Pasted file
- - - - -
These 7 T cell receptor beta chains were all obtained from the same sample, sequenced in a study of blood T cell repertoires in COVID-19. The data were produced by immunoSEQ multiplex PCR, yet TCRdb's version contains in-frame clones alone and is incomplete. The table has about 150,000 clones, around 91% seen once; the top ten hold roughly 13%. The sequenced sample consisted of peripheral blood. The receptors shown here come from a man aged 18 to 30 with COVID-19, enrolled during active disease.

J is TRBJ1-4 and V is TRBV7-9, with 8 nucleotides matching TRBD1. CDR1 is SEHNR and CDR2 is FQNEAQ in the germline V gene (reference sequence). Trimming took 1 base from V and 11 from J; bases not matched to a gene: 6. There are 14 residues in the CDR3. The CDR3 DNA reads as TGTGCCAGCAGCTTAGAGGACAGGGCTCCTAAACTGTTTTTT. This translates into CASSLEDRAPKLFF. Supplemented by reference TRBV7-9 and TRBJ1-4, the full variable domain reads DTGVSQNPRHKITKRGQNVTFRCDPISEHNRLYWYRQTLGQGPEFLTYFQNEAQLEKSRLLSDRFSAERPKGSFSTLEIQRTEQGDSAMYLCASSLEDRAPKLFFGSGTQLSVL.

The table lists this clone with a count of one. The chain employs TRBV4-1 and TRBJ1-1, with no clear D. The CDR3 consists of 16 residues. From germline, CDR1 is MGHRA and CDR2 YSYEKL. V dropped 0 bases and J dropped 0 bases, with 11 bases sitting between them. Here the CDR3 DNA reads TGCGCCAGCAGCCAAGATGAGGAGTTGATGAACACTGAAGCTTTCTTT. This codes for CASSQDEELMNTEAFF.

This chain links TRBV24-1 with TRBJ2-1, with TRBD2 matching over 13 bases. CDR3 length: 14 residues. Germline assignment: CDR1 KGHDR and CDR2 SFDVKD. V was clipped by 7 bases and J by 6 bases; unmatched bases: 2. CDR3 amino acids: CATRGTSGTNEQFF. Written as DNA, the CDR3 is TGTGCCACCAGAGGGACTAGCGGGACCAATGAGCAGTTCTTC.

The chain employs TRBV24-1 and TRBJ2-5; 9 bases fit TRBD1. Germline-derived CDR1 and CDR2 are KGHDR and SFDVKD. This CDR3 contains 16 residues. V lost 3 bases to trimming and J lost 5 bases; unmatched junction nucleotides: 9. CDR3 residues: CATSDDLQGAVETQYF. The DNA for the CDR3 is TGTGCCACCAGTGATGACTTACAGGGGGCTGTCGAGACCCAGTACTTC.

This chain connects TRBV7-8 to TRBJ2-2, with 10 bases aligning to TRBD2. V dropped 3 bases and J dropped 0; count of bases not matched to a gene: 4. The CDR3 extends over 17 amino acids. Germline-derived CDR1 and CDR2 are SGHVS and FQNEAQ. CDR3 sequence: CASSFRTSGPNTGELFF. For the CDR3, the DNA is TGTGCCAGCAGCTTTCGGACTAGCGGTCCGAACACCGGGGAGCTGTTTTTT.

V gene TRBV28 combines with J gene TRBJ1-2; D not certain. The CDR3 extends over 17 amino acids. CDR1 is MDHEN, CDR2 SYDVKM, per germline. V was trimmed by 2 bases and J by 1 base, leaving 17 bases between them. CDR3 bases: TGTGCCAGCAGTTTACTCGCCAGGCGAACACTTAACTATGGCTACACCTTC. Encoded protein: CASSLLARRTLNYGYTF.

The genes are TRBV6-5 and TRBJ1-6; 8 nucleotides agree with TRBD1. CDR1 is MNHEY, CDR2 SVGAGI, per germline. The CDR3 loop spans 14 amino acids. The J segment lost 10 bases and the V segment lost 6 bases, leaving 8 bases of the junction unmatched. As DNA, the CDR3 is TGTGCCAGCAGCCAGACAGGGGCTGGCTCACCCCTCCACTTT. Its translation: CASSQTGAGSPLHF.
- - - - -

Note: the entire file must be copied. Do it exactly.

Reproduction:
These 7 T cell receptor beta chains were all obtained from the same sample, sequenced in a study of blood T cell repertoires in COVID-19. The data were produced by immunoSEQ multiplex PCR, yet TCRdb's version contains in-frame clones alone and is incomplete. The table has about 150,000 clones, around 91% seen once; the top ten hold roughly 13%. The sequenced sample consisted of peripheral blood. The receptors shown here come from a man aged 18 to 30 with COVID-19, enrolled during active disease.

J is TRBJ1-4 and V is TRBV7-9, with 8 nucleotides matching TRBD1. CDR1 is SEHNR and CDR2 is FQNEAQ in the germline V gene (reference sequence). Trimming took 1 base from V and 11 from J; bases not matched to a gene: 6. There are 14 residues in the CDR3. The CDR3 DNA reads as TGTGCCAGCAGCTTAGAGGACAGGGCTCCTAAACTGTTTTTT. This translates into CASSLEDRAPKLFF. Supplemented by reference TRBV7-9 and TRBJ1-4, the full variable domain reads DTGVSQNPRHKITKRGQNVTFRCDPISEHNRLYWYRQTLGQGPEFLTYFQNEAQLEKSRLLSDRFSAERPKGSFSTLEIQRTEQGDSAMYLCASSLEDRAPKLFFGSGTQLSVL.

The table lists this clone with a count of one. The chain employs TRBV4-1 and TRBJ1-1, with no clear D. The CDR3 consists of 16 residues. From germline, CDR1 is MGHRA and CDR2 YSYEKL. V dropped 0 bases and J dropped 0 bases, with 11 bases sitting between them. Here the CDR3 DNA reads TGCGCCAGCAGCCAAGATGAGGAGTTGATGAACACTGAAGCTTTCTTT. This codes for CASSQDEELMNTEAFF.

This chain links TRBV24-1 with TRBJ2-1, with TRBD2 matching over 13 bases. CDR3 length: 14 residues. Germline assignment: CDR1 KGHDR and CDR2 SFDVKD. V was clipped by 7 bases and J by 6 bases; unmatched bases: 2. CDR3 amino acids: CATRGTSGTNEQFF. Written as DNA, the CDR3 is TGTGCCACCAGAGGGACTAGCGGGACCAATGAGCAGTTCTTC.

The chain employs TRBV24-1 and TRBJ2-5; 9 bases fit TRBD1. Germline-derived CDR1 and CDR2 are KGHDR and SFDVKD. This CDR3 contains 16 residues. V lost 3 bases to trimming and J lost 5 bases; unmatched junction nucleotides: 9. CDR3 residues: CATSDDLQGAVETQYF. The DNA for the CDR3 is TGTGCCACCAGTGATGACTTACAGGGGGCTGTCGAGACCCAGTACTTC.

This chain connects TRBV7-8 to TRBJ2-2, with 10 bases aligning to TRBD2. V dropped 3 bases and J dropped 0; count of bases not matched to a gene: 4. The CDR3 extends over 17 amino acids. Germline-derived CDR1 and CDR2 are SGHVS and FQNEAQ. CDR3 sequence: CASSFRTSGPNTGELFF. For the CDR3, the DNA is TGTGCCAGCAGCTTTCGGACTAGCGGTCCGAACACCGGGGAGCTGTTTTTT.

V gene TRBV28 combines with J gene TRBJ1-2; D not certain. The CDR3 extends over 17 amino acids. CDR1 is MDHEN, CDR2 SYDVKM, per germline. V was trimmed by 2 bases and J by 1 base, leaving 17 bases between them. CDR3 bases: TGTGCCAGCAGTTTACTCGCCAGGCGAACACTTAACTATGGCTACACCTTC. Encoded protein: CASSLLARRTLNYGYTF.

The genes are TRBV6-5 and TRBJ1-6; 8 nucleotides agree with TRBD1. CDR1 is MNHEY, CDR2 SVGAGI, per germline. The CDR3 loop spans 14 amino acids. The J segment lost 10 bases and the V segment lost 6 bases, leaving 8 bases of the junction unmatched. As DNA, the CDR3 is TGTGCCAGCAGCCAGACAGGGGCTGGCTCACCCCTCCACTTT. Its translation: CASSQTGAGSPLHF.